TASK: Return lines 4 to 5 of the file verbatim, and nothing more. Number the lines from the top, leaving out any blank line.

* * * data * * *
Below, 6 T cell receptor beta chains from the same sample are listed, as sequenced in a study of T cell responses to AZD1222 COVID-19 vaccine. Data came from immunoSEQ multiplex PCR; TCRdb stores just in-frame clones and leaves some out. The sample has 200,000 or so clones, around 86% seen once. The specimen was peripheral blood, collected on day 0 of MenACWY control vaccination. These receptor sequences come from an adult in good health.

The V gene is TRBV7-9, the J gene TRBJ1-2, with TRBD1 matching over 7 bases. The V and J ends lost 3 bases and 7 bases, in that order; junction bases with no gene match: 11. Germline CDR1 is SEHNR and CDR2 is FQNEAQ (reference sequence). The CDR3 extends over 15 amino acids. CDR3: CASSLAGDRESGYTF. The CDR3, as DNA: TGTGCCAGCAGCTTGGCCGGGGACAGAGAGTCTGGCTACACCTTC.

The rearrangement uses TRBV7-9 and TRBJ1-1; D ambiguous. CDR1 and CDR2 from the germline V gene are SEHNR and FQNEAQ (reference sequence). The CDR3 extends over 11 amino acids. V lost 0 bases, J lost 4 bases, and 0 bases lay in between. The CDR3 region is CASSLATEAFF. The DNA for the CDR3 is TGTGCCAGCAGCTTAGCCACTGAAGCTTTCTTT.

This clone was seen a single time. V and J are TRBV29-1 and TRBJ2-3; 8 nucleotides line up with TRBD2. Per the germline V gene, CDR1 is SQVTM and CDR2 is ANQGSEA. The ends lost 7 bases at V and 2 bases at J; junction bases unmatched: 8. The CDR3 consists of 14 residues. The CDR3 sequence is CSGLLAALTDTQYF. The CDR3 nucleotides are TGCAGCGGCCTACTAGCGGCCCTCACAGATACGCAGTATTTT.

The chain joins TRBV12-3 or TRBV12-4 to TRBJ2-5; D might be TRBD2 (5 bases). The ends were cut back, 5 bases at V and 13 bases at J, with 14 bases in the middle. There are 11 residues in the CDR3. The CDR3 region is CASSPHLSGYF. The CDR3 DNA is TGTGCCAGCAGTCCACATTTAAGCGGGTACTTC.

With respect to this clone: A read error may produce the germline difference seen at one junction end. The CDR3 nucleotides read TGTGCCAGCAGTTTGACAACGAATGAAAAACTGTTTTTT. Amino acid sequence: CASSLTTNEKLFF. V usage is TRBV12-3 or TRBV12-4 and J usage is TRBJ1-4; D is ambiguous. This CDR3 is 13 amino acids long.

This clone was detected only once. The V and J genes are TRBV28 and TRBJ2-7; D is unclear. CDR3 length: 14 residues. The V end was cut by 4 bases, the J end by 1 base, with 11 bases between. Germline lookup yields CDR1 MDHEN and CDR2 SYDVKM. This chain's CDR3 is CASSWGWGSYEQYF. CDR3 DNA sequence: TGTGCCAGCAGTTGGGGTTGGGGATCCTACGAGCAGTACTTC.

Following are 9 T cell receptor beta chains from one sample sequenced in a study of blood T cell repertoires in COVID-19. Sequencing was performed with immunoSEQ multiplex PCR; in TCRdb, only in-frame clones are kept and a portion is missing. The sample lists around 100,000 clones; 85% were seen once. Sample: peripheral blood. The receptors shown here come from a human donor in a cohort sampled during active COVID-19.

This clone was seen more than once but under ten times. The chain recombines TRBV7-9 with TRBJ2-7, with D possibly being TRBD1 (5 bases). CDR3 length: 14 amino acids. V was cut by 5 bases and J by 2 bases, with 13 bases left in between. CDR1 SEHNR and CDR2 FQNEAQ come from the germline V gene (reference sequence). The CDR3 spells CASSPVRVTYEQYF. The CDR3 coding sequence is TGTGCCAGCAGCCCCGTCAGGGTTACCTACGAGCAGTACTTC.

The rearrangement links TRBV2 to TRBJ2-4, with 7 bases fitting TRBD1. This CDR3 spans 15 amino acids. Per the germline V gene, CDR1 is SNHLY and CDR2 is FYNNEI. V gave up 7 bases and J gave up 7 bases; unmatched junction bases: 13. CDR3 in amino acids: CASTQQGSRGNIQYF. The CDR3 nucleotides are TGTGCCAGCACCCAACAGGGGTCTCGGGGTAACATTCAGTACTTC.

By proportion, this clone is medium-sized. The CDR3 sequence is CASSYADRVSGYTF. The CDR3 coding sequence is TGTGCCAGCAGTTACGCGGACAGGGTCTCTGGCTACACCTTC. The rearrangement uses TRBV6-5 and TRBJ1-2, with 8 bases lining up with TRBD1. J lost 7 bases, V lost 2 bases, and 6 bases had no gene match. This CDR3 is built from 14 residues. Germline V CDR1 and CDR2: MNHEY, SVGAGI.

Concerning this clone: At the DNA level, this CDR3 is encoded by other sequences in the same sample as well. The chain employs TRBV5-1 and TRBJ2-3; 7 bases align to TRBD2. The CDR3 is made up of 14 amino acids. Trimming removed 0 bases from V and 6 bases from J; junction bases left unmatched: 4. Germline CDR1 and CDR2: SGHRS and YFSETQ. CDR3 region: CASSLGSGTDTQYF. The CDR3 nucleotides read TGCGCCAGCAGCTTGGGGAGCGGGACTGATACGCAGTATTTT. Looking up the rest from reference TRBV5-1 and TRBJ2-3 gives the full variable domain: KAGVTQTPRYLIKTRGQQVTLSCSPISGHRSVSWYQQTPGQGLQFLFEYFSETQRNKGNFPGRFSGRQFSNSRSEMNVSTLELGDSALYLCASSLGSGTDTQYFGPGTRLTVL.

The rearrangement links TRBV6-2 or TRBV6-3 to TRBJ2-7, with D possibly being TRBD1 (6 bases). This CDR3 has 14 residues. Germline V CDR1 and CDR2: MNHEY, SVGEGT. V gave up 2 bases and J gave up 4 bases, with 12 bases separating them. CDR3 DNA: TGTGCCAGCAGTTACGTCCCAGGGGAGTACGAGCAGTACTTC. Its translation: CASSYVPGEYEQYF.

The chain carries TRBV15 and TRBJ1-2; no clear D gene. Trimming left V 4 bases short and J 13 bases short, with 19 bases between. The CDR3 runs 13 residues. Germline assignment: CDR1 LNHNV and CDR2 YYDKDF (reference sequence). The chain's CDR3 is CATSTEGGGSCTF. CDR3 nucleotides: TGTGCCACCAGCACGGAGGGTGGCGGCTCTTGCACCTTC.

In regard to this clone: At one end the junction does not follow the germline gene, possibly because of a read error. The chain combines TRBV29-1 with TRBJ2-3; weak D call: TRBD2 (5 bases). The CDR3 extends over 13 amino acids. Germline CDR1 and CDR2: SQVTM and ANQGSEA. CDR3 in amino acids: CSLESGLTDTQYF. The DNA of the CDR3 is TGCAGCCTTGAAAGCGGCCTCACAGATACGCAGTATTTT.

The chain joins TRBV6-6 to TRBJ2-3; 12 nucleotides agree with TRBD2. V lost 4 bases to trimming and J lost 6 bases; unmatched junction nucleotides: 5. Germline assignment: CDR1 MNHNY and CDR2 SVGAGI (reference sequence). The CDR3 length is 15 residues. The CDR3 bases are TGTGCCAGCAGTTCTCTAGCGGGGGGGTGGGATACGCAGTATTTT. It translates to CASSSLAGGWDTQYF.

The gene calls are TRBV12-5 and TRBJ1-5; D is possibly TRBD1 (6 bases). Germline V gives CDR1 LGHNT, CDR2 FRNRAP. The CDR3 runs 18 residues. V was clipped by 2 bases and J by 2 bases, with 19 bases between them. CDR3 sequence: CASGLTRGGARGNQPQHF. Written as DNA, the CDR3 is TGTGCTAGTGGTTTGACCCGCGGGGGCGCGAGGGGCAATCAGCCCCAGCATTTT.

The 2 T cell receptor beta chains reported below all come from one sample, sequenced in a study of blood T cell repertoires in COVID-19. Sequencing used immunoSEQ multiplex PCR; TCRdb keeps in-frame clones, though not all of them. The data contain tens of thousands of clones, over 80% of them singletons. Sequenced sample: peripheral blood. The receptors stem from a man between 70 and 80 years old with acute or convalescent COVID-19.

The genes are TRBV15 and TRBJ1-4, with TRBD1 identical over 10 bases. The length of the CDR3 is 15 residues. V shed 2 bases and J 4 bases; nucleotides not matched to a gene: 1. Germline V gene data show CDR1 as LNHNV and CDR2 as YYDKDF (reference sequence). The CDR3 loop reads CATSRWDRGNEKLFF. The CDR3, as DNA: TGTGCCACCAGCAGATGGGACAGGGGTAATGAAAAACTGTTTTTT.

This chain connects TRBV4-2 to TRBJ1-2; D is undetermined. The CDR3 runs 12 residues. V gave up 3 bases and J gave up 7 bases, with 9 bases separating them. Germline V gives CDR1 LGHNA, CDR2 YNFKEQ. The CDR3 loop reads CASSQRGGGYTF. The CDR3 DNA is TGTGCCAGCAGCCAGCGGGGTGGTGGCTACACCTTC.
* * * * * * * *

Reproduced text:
This clone was seen a single time. V and J are TRBV29-1 and TRBJ2-3; 8 nucleotides line up with TRBD2. Per the germline V gene, CDR1 is SQVTM and CDR2 is ANQGSEA. The ends lost 7 bases at V and 2 bases at J; junction bases unmatched: 8. The CDR3 consists of 14 residues. The CDR3 sequence is CSGLLAALTDTQYF. The CDR3 nucleotides are TGCAGCGGCCTACTAGCGGCCCTCACAGATACGCAGTATTTT.

The chain joins TRBV12-3 or TRBV12-4 to TRBJ2-5; D might be TRBD2 (5 bases). The ends were cut back, 5 bases at V and 13 bases at J, with 14 bases in the middle. There are 11 residues in the CDR3. The CDR3 region is CASSPHLSGYF. The CDR3 DNA is TGTGCCAGCAGTCCACATTTAAGCGGGTACTTC.